When we think about health care in low and middle-income countries, we think about vaccines, controlling epidemics of major infectious diseases, and perhaps improving nutrition and sanitation.
There is a good reason these interventions come to mind: over the past few decades they have saved literally millions of lives. But it’s easy to forget that people in poor countries also get into car accidents. They get pneumonia, heart attacks, diarrheal illnesses, and asthma too.
Not all these emergencies are preventable—even in high-income countries that have been investing in prevention and primary care for decades. So it’s no surprise that studies consistently put emergency conditions at the top of the list of causes of death and disability worldwide.
Findings from a recent study reinforce the idea that emergency care, far from a “luxury item,” is in fact a core, urgent issue for patients and health systems in low and middle-income countries (LMICs). Working with collaborators from South Africa to Pakistan, our group, the Acute Care Development Consortium, reviewed over 40,000 published and unpublished reports to generate a snapshot of emergency care in LMICs.
A back-of-the-envelope calculation for a country like Nigeria can give a sense of our findings. Applying our estimates to the country’s 1,000 or so major hospitals, we find that fully 10-15 percent of all deaths occurred in emergency facilities. And unlike high-income countries, where emergency facilities serve growing numbers of chronically ill elders, these patients are young, healthy, and economically productive.
The volume of patients seeking emergency care in LMICs is enormous; facilities see on average 10 times the caseloads of primary care doctors in similar settings. And mortality rates are staggering—multiples of those in high-income countries, especially in pediatric facilities in central Africa. In some facilities, up to one in five children brought in for treatment die in the emergency setting, in front of a provider.
Given these numbers, emergency care in LMICs seems shockingly under-resourced. Most providers working in the facilities we studied have no specific training in emergency care. Conditions are often heartbreakingly rudimentary. In one pediatric facility in Benin in West Africa, over 80 percent of all children were evaluated, treated, and released from a 4-by-0.5 meter wooden board set up in the patient intake area. Funding for emergency care is almost nonexistent, and the issue is absent from agendas of most donors and international organizations.
But with so many competing priorities in global health, most of them under-resourced, what makes emergency care different?
A key insight comes from the evolution of emergency care in high-income countries. Over the past few decades, focused efforts to improve quality—advances in clinical operations, protocolized care, provider training, and more—have translated into major reductions in mortality across several diseases and conditions. And for all the hand-wringing in policy circles about overuse, emergency care accounts for a tiny fraction of national medical expenditures. It is a small price to pay for lives saved.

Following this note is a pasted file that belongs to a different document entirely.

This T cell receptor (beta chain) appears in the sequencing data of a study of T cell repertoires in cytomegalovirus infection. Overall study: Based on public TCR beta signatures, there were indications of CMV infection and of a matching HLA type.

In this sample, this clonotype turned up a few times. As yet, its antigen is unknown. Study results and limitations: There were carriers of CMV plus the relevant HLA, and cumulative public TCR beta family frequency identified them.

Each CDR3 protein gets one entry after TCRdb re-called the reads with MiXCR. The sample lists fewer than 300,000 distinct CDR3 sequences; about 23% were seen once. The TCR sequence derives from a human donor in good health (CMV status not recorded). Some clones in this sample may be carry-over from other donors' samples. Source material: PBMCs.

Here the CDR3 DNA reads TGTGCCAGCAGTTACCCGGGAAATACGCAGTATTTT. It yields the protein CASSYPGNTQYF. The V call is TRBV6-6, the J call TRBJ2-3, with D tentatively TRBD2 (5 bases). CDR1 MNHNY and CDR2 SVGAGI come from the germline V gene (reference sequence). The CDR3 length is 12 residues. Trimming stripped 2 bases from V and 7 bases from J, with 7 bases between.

Encouragingly, we found early indications from LMICs that similar improvements in emergency care—better triage, improved patient flow, supervision of junior providers—can also lead to dramatic reductions in mortality. These interventions did not require massive new investments in infrastructure; they simply tweaked the way existing health system resources are used, meaning that lives, limbs, and discomfort were likely saved at very little cost.
So it’s inevitable to wonder: should emergency care have a more prominent position in the broader “Health for All” agenda, which has invested heavily—and nearly exclusively—on traditional primary care? The answer to this question must be grounded in data and analysis, not tradition and ideology.
It’s important to remember that primary and emergency care are far from incompatible: both seek to provide integrated platforms for care delivery across disease areas; and indeed, in most LMICs, infrastructure designed for primary care is strained to the breaking point, in part by patients seeking emergency care in so-called “outpatient departments.”
But to better understand the place of emergency care in the global health agenda, we need more evidence on interventions that work in the emergency setting in LMICs. We need to know more about costs, effectiveness, numbers needed to treat, and other metrics, so we can allocate resources appropriately. We also need to understand areas of complementarity—in infrastructure, training, and other aspects of care delivery—between emergency care, primary care, and other areas like maternal health, with overlapping infrastructure and human resource needs.
There is no question that disease and injury prevention are core functions of health systems everywhere. But parallel investments in emergency care could help promote innovative cost-effective interventions, break down disease-specific silos in health care delivery, and prepare us for the next epidemic of Ebola—or something worse. So, in a way, rethinking emergency care might actually get us closer to the original Alma Ata goals of primary care and health for all.